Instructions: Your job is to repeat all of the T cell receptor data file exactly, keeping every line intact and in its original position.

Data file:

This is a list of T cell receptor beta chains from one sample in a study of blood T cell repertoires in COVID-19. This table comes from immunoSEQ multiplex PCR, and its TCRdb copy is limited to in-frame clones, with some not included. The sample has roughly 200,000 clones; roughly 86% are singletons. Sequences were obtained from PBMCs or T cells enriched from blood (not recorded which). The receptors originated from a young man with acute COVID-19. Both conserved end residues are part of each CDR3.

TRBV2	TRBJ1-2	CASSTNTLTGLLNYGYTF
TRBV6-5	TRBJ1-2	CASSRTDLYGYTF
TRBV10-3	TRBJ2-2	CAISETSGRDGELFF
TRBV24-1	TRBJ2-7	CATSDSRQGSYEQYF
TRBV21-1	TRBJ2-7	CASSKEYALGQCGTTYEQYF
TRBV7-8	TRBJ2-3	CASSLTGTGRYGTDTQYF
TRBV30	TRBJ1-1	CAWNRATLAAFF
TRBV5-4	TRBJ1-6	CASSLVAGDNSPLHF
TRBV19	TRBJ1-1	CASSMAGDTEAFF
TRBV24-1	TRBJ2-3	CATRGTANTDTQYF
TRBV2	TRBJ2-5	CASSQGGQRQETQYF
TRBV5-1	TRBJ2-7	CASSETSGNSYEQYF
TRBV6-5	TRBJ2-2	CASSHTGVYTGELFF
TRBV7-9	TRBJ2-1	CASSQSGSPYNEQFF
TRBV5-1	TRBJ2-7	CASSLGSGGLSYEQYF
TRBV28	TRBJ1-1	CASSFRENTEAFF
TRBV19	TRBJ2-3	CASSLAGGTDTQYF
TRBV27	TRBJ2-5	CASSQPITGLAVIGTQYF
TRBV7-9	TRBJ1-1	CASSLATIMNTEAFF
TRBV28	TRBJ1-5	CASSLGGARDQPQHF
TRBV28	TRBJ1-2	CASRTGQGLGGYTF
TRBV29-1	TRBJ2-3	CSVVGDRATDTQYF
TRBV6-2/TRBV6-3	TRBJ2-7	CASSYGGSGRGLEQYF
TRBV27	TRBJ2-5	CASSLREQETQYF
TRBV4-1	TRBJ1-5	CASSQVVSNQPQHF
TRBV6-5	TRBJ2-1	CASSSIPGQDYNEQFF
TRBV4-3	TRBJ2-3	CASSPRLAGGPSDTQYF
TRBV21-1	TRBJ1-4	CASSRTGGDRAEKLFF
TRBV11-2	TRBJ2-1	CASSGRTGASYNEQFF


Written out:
This is a list of T cell receptor beta chains from one sample in a study of blood T cell repertoires in COVID-19. This table comes from immunoSEQ multiplex PCR, and its TCRdb copy is limited to in-frame clones, with some not included. The sample has roughly 200,000 clones; roughly 86% are singletons. Sequences were obtained from PBMCs or T cells enriched from blood (not recorded which). The receptors originated from a young man with acute COVID-19. Both conserved end residues are part of each CDR3.

TRBV2	TRBJ1-2	CASSTNTLTGLLNYGYTF
TRBV6-5	TRBJ1-2	CASSRTDLYGYTF
TRBV10-3	TRBJ2-2	CAISETSGRDGELFF
TRBV24-1	TRBJ2-7	CATSDSRQGSYEQYF
TRBV21-1	TRBJ2-7	CASSKEYALGQCGTTYEQYF
TRBV7-8	TRBJ2-3	CASSLTGTGRYGTDTQYF
TRBV30	TRBJ1-1	CAWNRATLAAFF
TRBV5-4	TRBJ1-6	CASSLVAGDNSPLHF
TRBV19	TRBJ1-1	CASSMAGDTEAFF
TRBV24-1	TRBJ2-3	CATRGTANTDTQYF
TRBV2	TRBJ2-5	CASSQGGQRQETQYF
TRBV5-1	TRBJ2-7	CASSETSGNSYEQYF
TRBV6-5	TRBJ2-2	CASSHTGVYTGELFF
TRBV7-9	TRBJ2-1	CASSQSGSPYNEQFF
TRBV5-1	TRBJ2-7	CASSLGSGGLSYEQYF
TRBV28	TRBJ1-1	CASSFRENTEAFF
TRBV19	TRBJ2-3	CASSLAGGTDTQYF
TRBV27	TRBJ2-5	CASSQPITGLAVIGTQYF
TRBV7-9	TRBJ1-1	CASSLATIMNTEAFF
TRBV28	TRBJ1-5	CASSLGGARDQPQHF
TRBV28	TRBJ1-2	CASRTGQGLGGYTF
TRBV29-1	TRBJ2-3	CSVVGDRATDTQYF
TRBV6-2/TRBV6-3	TRBJ2-7	CASSYGGSGRGLEQYF
TRBV27	TRBJ2-5	CASSLREQETQYF
TRBV4-1	TRBJ1-5	CASSQVVSNQPQHF
TRBV6-5	TRBJ2-1	CASSSIPGQDYNEQFF
TRBV4-3	TRBJ2-3	CASSPRLAGGPSDTQYF
TRBV21-1	TRBJ1-4	CASSRTGGDRAEKLFF
TRBV11-2	TRBJ2-1	CASSGRTGASYNEQFF